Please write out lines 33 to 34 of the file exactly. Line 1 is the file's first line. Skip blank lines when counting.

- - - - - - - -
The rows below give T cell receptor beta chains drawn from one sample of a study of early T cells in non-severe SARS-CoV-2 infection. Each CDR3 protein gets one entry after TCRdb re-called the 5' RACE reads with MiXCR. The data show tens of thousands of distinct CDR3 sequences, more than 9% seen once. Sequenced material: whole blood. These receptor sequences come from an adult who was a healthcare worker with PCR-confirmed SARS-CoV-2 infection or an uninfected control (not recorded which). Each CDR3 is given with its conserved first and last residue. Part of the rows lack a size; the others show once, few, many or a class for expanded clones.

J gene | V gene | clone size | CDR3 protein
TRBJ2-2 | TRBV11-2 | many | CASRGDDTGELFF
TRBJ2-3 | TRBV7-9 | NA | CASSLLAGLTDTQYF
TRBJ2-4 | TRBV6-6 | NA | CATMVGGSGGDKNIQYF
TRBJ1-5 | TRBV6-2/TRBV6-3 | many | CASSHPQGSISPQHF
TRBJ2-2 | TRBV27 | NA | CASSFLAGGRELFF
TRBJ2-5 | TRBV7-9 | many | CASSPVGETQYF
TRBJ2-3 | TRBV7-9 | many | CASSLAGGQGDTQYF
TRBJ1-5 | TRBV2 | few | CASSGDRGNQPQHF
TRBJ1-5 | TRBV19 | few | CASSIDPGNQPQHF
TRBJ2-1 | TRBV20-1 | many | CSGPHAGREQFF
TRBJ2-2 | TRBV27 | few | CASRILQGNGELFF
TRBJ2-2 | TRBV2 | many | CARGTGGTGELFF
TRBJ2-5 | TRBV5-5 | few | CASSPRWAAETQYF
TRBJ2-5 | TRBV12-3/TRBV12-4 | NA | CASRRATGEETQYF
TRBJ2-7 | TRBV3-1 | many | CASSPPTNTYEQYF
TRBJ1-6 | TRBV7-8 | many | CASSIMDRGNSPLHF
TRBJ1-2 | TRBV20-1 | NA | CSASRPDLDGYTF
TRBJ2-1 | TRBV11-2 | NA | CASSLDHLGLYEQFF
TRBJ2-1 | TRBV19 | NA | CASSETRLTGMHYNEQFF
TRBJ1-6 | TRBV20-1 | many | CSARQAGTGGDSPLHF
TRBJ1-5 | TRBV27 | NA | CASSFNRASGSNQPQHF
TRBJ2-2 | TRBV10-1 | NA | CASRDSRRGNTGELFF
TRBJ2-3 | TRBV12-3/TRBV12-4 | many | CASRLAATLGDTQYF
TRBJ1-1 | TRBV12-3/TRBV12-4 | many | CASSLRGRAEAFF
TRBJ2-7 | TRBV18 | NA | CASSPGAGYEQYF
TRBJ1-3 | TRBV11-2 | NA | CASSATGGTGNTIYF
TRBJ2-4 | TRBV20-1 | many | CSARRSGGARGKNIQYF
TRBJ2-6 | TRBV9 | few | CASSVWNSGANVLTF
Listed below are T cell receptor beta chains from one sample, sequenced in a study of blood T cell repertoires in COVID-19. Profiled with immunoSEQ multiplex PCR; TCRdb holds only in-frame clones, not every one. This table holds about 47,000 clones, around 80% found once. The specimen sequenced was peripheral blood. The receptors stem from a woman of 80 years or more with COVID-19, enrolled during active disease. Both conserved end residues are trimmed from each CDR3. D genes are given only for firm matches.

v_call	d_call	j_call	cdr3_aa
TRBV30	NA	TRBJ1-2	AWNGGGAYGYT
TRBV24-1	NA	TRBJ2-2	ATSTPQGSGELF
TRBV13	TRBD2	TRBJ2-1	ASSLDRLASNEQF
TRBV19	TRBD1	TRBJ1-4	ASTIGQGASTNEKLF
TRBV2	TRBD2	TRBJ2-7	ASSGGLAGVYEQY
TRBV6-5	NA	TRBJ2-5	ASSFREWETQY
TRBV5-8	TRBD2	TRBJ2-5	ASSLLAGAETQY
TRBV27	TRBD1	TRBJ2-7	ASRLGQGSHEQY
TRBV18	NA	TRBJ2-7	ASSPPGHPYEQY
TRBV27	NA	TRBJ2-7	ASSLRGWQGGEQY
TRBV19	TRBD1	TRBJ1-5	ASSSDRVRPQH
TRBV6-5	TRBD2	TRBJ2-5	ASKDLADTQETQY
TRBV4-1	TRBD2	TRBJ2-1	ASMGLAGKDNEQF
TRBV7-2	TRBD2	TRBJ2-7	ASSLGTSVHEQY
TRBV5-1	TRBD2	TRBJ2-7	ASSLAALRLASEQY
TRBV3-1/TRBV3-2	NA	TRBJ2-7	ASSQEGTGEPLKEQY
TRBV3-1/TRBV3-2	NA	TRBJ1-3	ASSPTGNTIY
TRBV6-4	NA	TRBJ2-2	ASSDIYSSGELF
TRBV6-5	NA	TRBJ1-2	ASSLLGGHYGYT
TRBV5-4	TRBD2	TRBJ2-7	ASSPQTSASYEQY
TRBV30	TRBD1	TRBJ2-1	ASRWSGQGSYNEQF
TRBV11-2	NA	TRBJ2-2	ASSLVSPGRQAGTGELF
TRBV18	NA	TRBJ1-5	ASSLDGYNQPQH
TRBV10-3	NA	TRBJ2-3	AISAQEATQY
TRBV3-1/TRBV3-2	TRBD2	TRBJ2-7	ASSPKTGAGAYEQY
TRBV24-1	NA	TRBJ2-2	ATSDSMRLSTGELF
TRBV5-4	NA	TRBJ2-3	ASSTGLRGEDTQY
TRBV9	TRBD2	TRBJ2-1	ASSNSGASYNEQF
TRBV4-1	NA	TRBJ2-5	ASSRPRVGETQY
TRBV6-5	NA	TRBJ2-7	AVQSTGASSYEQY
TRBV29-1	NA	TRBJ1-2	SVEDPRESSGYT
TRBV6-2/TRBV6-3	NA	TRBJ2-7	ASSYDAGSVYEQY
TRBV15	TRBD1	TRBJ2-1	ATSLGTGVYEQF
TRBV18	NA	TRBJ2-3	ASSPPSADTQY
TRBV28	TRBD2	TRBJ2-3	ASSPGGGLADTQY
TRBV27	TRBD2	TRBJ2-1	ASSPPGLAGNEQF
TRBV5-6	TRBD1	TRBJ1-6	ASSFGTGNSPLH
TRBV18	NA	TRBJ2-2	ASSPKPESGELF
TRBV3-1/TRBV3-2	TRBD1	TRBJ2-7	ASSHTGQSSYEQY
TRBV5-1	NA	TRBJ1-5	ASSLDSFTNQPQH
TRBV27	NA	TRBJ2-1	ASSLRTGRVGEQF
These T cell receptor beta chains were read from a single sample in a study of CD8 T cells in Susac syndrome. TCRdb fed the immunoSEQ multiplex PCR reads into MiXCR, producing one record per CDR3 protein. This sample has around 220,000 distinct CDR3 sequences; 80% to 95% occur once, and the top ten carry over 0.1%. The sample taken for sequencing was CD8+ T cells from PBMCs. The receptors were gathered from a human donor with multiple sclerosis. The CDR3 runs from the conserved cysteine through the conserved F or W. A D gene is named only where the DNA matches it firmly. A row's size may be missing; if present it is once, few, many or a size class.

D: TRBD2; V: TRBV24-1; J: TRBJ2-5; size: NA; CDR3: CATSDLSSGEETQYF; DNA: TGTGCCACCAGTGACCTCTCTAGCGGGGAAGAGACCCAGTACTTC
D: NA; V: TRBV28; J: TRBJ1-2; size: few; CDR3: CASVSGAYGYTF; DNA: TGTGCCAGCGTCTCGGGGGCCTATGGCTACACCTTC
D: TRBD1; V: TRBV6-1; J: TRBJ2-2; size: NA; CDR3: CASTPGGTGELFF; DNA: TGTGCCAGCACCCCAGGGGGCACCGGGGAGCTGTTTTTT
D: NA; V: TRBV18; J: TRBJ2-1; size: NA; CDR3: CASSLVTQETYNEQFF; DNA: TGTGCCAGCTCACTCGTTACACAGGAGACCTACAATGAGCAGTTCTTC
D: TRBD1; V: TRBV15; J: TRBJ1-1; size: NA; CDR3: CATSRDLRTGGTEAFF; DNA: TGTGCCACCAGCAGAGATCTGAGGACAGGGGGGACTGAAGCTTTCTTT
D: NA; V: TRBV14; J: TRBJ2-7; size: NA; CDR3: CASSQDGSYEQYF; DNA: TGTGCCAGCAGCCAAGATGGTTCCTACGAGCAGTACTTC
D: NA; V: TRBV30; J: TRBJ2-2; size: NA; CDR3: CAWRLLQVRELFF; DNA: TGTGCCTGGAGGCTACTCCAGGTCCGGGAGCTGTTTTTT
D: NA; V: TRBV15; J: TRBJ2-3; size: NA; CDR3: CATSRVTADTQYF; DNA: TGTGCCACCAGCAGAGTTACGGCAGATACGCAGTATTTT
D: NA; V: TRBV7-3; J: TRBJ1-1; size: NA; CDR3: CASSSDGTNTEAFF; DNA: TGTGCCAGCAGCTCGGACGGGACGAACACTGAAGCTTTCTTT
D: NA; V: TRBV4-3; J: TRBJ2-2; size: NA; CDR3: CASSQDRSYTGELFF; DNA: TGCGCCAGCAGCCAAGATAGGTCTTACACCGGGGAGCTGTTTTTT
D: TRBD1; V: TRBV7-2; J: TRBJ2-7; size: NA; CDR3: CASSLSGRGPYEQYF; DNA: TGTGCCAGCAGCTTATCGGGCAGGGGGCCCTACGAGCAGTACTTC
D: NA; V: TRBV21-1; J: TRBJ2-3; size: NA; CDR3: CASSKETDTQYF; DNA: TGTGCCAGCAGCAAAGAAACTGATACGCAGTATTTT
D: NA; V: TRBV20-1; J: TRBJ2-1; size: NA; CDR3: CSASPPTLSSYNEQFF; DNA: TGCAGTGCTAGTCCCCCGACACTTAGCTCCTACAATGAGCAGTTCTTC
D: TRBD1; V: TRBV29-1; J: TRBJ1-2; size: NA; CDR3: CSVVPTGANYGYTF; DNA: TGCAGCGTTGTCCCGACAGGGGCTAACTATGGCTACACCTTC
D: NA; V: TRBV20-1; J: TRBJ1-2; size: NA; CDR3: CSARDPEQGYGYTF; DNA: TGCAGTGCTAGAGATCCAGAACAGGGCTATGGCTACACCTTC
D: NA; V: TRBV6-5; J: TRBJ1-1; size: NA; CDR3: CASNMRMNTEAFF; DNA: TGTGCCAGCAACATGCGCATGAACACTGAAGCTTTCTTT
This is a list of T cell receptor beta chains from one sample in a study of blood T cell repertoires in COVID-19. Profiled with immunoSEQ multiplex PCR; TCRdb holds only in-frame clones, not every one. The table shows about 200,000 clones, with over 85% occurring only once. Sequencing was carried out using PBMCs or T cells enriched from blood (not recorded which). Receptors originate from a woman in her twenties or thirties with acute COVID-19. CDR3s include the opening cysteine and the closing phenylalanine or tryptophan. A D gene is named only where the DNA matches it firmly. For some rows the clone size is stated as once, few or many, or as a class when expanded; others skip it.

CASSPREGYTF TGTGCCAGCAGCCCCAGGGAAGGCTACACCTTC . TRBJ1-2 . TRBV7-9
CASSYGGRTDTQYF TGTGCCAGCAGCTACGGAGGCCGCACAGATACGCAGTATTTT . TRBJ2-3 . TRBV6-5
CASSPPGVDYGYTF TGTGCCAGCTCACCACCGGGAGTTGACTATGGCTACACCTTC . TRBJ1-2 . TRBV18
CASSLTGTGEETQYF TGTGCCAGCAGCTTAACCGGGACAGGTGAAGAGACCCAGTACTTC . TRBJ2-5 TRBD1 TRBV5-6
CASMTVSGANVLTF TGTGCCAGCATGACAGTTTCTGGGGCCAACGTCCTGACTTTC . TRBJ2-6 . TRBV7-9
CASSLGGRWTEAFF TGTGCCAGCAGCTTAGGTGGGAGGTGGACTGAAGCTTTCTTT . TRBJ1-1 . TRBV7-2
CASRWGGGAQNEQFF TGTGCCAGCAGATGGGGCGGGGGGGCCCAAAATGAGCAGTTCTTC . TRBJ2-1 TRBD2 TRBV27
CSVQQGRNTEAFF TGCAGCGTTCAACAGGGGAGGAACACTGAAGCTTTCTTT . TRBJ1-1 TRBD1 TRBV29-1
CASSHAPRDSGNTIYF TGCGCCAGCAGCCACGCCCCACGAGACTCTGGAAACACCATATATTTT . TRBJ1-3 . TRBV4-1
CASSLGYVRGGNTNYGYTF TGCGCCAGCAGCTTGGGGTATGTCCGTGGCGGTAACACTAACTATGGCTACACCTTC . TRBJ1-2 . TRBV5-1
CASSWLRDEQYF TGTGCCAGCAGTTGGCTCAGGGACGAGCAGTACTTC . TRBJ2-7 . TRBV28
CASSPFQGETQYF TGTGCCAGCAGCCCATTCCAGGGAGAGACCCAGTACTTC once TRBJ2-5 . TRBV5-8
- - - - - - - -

TRBV30	NA	TRBJ1-2	AWNGGGAYGYT
TRBV24-1	NA	TRBJ2-2	ATSTPQGSGELF